In world of a variety of styles and hair regimens, natural hair is definitely on the rise. Many women are transitioning from “chemically treated” tresses to embrace their natural beauty. Locks, straw sets, nappy afro and two-strand twists are each examples of versatile styles that can be achieved without changing the hair’s natural state. The most important factors in achieving beautiful, natural hair are patience and moisture. The process requires extra care to upkeep the strength and elasticity in the hair.
What are some good styles for transitioning into natural hair?
Styles that cater to your natural hair while taking into consideration that you still have relaxers such as roller sets, straw sets, rod sets, braids and cornrows will aid your transition. If your ultimate goal is to wear your hair natural with an even curl pattern, pressing it out is out of the question. By pressing the hair out, you are breaking the bonds and working against your hair, robbing yourself from experiencing the full natural state. Once these bonds are broken, no amount of shampoo can bring it back and you can look forward to months of re-training your hair. If your desired style is the imitation of a relaxed look, then a blow-out press will cure your needs.
What kind of shampoo should I use?
Everyone’s hair is different. What works for me may not work for you. Sulfate-free shampoos are best and a moisturizing shampoo is definitely a necessity.
With natural hair you will experience an itchy scalp more often. Your scalp produces it’s own natural oils, but in most cases it is not enough to nourish the hair. In some cases, adjusting to the new natural hair routine can cause dryness. Regardless of how your hair may appear, a dry scalp means unhealthy hair. Make sure your hair is getting an even balance of moisture and a consistent routine.
How often should I trim my hair? Trimming one inch every four to five weeks is necessary. Trimming your hair will get rid of the split end that can be caused by an action as basic as combing. The more faithful you are to trimming your hair every month, the more rapid growth you will experience.
How do I detangle natural hair? Whether your hair is in a natural or straightened state, it is best to begin detangling your hair dry while only using your fingers. Section your hair into four sections and separate them with clips to keep hair out of the way. Focus on one section of hair at a time. Gently grab your hair at the root (as if you’re putting it into a ponytail) and move your hand from roots to tips to try to get all the hair in that section smoothed and going in the same direction. This makes it easier to identify the tangles. Use your fingers or detangling comb to gently pull away as many hairs from around the core of the tangle. You know when you’ve reached the core of the tangle when you cannot remove anymore hair without risk of breaking the hair. Squeeze the core tangle and move it by rubbing between your fingers. This will loosen the tangle. If you can’t remove the tangle, leave it for the wet detangling process. To keep the already detangled section out of the way, braid, twist, or pin it up and away from tangled hair. When you are finished detangling all of your hair, divide each section into two smaller sections and loosely braid it (you should have eight loose braids). This makes it easier to wash without unbraiding and further tangling your hair. Always comb gently from ends to root.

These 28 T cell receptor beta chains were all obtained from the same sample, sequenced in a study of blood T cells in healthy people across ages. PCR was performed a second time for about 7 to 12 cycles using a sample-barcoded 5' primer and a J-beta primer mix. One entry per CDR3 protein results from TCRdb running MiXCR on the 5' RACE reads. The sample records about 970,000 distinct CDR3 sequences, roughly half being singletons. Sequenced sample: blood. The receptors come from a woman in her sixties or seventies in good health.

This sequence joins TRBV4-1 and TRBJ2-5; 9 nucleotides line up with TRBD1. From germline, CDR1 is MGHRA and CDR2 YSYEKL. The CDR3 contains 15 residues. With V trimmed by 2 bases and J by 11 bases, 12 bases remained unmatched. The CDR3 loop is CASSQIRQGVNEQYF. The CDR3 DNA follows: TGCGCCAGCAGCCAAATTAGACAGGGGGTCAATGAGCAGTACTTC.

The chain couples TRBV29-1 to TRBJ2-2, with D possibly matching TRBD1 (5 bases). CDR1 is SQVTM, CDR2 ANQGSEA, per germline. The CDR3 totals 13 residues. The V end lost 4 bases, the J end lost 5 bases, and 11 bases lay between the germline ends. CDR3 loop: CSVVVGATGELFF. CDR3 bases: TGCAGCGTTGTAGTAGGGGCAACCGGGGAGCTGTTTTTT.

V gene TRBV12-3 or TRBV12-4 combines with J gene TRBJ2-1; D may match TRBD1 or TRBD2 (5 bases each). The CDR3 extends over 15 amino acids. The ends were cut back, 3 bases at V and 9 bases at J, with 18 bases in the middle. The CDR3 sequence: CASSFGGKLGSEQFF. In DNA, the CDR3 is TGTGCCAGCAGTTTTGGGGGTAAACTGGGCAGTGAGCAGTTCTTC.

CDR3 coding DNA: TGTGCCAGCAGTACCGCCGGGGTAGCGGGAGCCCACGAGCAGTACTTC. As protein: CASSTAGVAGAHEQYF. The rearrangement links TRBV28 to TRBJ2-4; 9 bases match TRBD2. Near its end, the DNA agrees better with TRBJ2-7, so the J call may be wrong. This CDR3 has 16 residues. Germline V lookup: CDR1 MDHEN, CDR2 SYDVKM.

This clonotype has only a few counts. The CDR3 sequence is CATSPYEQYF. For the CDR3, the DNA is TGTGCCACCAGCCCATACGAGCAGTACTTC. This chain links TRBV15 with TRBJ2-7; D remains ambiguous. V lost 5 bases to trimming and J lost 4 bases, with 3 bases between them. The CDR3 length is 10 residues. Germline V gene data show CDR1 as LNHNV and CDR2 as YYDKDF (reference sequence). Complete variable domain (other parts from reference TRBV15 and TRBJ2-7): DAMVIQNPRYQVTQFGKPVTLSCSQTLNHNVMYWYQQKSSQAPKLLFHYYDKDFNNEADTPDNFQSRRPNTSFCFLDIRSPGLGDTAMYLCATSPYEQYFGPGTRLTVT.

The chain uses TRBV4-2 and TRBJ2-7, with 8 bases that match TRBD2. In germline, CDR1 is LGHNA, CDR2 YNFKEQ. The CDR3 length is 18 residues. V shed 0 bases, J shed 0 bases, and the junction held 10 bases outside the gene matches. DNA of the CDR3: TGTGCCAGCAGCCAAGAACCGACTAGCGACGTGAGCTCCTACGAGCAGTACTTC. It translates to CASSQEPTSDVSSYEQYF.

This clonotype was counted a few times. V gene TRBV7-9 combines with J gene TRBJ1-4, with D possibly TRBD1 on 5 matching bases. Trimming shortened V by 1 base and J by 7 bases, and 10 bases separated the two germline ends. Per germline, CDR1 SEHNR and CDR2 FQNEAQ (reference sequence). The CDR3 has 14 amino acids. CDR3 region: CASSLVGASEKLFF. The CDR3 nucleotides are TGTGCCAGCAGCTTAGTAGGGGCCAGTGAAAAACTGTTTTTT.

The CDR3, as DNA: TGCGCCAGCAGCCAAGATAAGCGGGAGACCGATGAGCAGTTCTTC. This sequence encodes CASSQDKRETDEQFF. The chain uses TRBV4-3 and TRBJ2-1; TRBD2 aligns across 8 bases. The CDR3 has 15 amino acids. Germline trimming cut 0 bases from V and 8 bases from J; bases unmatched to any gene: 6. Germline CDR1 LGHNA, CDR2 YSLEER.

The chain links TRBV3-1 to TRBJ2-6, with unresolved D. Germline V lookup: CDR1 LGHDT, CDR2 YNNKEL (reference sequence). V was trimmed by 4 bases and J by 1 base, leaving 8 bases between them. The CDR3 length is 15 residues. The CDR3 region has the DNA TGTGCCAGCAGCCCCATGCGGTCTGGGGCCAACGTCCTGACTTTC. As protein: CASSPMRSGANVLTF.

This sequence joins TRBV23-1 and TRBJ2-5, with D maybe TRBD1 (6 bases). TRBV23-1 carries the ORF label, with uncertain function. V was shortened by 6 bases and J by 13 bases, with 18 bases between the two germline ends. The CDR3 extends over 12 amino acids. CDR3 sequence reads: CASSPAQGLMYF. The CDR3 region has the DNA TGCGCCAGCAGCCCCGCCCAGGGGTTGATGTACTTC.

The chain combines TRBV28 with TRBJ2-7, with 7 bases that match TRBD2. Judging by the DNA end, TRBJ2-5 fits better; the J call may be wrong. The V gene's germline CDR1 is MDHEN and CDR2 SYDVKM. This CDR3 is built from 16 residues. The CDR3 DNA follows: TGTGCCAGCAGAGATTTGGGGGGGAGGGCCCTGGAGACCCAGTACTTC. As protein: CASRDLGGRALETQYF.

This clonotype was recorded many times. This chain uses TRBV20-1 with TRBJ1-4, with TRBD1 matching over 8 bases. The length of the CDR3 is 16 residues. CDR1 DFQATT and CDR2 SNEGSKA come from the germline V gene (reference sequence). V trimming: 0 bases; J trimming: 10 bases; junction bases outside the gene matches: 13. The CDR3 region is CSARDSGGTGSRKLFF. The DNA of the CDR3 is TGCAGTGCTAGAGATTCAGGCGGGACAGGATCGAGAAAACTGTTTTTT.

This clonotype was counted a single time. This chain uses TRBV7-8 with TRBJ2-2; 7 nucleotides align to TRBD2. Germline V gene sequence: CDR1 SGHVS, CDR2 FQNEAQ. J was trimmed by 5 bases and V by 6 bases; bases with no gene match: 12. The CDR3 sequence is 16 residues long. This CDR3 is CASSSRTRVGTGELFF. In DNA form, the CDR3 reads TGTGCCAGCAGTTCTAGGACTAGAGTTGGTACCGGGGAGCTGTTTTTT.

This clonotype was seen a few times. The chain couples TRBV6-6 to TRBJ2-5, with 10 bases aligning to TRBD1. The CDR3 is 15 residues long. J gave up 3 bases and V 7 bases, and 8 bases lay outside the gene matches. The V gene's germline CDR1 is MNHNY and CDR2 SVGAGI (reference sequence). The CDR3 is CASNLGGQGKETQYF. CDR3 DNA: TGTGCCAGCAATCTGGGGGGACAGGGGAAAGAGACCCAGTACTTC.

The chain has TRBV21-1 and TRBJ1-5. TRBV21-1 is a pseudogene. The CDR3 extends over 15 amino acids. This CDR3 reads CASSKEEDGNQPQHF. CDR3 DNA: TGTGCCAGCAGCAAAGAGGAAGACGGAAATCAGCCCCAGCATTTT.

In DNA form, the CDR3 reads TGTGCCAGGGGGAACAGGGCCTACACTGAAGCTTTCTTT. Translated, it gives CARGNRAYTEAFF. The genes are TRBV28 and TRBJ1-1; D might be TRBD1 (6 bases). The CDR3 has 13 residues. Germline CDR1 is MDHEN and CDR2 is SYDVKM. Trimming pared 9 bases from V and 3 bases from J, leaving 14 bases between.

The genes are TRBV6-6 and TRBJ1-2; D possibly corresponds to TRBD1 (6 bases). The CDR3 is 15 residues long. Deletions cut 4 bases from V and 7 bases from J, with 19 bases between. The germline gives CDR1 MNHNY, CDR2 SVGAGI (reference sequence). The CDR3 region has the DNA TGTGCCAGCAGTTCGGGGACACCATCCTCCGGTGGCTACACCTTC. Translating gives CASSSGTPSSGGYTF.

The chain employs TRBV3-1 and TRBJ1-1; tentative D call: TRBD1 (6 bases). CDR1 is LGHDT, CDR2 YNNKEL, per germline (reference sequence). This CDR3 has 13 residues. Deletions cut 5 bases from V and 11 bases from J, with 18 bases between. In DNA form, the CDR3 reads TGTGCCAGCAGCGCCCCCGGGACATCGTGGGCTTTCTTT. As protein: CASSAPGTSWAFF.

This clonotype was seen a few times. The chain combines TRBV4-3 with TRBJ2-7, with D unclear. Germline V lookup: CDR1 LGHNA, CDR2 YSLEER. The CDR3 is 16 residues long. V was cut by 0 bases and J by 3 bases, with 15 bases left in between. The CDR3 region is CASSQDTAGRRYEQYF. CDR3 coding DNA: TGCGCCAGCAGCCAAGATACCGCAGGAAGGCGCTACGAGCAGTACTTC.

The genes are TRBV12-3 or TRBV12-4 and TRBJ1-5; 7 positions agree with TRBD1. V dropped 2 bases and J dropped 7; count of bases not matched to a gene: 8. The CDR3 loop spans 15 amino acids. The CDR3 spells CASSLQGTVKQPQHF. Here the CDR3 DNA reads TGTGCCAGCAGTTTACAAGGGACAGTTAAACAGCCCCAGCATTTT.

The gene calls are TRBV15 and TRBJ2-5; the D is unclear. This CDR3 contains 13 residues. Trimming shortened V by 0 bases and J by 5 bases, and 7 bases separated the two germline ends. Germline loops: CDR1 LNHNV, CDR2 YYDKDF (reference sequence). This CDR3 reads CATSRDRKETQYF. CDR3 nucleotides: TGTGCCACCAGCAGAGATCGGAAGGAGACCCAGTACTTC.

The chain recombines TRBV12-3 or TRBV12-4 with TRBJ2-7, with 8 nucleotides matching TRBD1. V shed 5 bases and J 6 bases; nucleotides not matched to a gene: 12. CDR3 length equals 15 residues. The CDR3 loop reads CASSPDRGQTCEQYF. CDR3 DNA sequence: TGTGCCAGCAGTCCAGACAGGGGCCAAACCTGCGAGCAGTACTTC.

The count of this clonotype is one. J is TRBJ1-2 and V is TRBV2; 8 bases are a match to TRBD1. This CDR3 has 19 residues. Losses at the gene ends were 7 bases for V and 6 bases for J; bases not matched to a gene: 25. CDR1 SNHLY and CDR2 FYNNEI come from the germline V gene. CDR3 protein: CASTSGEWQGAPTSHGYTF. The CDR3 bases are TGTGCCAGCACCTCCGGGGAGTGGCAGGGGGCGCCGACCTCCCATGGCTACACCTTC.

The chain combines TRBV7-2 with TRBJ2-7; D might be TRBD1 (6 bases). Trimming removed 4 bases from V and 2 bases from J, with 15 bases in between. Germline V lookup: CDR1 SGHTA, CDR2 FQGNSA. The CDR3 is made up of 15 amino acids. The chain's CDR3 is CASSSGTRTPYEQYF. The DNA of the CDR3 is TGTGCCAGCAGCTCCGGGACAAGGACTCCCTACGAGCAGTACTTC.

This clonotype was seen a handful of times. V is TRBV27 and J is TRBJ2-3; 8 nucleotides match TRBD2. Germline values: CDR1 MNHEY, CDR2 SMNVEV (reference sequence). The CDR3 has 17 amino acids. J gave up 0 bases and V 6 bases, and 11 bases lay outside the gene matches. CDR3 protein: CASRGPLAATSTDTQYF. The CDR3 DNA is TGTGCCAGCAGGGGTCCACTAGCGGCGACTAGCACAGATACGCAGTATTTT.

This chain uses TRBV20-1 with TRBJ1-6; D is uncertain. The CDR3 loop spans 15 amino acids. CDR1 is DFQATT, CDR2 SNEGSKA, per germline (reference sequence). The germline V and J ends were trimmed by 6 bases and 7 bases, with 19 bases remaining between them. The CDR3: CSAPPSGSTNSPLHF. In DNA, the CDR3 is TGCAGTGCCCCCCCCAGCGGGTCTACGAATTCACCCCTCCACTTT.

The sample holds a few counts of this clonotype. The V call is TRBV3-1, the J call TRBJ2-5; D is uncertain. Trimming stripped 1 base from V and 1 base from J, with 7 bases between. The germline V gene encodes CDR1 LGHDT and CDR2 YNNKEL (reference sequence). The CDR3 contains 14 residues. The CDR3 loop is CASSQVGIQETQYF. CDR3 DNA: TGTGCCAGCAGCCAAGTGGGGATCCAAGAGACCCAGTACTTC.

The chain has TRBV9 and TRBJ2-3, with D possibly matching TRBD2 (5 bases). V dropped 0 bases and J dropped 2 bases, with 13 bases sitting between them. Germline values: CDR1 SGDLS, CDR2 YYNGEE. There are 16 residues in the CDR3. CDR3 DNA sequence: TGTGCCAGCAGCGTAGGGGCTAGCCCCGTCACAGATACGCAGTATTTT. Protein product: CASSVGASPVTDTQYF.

Remember the key to natural healthy hair is moisture, discipline and patience. Natural hair is a lifestyle. In doing so, you will love your hair and it will give you a new form of confidence. Training is key. Determine your hair type and pick products that will do just that, WORK!